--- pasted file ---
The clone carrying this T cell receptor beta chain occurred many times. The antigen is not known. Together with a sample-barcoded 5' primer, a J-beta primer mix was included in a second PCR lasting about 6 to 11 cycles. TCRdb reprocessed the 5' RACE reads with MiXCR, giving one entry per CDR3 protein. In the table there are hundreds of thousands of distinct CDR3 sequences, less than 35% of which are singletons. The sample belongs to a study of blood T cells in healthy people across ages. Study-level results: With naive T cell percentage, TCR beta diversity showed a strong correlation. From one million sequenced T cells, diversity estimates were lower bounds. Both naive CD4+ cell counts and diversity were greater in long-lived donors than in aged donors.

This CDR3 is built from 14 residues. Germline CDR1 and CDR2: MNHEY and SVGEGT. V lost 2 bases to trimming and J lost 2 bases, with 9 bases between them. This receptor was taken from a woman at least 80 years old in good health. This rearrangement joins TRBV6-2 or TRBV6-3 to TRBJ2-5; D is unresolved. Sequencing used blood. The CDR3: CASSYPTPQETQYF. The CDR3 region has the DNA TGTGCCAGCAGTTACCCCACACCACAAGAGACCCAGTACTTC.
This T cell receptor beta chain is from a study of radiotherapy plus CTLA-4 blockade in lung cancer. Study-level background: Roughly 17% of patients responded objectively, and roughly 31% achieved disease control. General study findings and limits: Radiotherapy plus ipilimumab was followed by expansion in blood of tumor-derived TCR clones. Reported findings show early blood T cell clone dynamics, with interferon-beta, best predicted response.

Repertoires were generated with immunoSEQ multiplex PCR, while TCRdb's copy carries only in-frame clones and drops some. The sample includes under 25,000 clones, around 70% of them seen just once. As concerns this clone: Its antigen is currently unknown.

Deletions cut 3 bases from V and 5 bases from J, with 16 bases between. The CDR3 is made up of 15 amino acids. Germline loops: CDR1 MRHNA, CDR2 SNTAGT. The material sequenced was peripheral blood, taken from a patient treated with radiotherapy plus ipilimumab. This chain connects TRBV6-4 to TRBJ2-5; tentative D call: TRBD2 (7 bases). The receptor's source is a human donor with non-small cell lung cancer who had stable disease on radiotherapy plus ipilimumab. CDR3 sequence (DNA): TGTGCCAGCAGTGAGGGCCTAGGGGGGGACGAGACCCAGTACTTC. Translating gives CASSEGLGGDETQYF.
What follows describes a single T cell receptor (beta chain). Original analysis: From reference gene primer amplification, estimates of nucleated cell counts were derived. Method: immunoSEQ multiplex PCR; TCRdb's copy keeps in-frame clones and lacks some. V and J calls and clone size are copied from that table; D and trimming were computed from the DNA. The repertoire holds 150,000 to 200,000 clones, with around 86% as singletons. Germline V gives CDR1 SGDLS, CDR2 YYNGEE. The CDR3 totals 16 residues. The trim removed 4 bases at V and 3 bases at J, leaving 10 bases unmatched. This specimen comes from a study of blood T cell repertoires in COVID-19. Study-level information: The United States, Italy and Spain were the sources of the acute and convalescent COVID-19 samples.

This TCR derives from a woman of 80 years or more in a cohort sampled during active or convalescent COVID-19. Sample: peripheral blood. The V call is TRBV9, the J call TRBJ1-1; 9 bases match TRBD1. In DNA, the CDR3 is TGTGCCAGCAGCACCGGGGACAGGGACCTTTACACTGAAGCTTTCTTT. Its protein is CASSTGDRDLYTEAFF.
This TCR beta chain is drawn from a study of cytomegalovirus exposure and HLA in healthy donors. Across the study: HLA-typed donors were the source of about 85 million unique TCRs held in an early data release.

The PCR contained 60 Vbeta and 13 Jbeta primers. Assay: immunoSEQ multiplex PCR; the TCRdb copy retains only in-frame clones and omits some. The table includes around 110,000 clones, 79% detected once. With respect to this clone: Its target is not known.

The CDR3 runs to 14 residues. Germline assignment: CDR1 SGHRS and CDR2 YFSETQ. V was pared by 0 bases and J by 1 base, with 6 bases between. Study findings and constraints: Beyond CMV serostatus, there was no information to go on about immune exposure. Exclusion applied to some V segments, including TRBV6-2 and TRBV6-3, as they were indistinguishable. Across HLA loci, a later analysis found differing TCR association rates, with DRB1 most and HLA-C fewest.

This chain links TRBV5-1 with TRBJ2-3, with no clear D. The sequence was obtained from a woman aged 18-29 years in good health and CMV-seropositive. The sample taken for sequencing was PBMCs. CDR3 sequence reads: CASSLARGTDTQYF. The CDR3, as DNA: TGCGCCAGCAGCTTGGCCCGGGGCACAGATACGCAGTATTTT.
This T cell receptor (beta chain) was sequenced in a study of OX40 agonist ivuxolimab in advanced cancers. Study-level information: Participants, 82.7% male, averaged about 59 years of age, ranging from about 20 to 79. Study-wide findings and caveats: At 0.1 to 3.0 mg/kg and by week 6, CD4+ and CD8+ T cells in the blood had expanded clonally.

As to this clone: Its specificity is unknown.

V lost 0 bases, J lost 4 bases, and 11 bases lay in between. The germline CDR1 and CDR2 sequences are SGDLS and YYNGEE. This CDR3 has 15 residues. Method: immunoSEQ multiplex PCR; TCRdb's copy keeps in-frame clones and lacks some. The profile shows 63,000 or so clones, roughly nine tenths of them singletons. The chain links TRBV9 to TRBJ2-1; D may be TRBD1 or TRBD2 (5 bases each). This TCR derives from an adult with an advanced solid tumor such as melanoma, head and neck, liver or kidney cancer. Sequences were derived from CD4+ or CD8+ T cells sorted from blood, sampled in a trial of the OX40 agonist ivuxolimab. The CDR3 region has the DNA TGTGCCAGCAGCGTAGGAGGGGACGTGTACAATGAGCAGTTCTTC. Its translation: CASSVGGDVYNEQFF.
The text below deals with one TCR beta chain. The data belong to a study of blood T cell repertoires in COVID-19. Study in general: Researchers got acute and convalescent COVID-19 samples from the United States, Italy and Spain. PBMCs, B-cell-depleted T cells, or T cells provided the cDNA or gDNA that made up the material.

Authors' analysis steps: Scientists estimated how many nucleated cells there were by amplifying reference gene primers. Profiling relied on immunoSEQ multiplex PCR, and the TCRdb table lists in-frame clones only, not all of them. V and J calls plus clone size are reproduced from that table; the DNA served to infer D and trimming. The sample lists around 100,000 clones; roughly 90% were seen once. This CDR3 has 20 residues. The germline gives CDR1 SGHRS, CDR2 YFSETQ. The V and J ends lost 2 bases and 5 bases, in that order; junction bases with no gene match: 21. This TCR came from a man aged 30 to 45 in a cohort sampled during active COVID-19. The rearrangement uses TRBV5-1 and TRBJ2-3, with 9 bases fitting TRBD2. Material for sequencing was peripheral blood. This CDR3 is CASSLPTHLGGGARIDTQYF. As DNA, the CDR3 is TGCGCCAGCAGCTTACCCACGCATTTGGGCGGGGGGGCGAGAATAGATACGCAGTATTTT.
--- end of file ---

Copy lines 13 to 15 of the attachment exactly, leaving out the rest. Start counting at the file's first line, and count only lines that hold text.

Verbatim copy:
As to this clone: Its specificity is unknown.

V lost 0 bases, J lost 4 bases, and 11 bases lay in between. The germline CDR1 and CDR2 sequences are SGDLS and YYNGEE. This CDR3 has 15 residues. Method: immunoSEQ multiplex PCR; TCRdb's copy keeps in-frame clones and lacks some. The profile shows 63,000 or so clones, roughly nine tenths of them singletons. The chain links TRBV9 to TRBJ2-1; D may be TRBD1 or TRBD2 (5 bases each). This TCR derives from an adult with an advanced solid tumor such as melanoma, head and neck, liver or kidney cancer. Sequences were derived from CD4+ or CD8+ T cells sorted from blood, sampled in a trial of the OX40 agonist ivuxolimab. The CDR3 region has the DNA TGTGCCAGCAGCGTAGGAGGGGACGTGTACAATGAGCAGTTCTTC. Its translation: CASSVGGDVYNEQFF.
The text below deals with one TCR beta chain. The data belong to a study of blood T cell repertoires in COVID-19. Study in general: Researchers got acute and convalescent COVID-19 samples from the United States, Italy and Spain. PBMCs, B-cell-depleted T cells, or T cells provided the cDNA or gDNA that made up the material.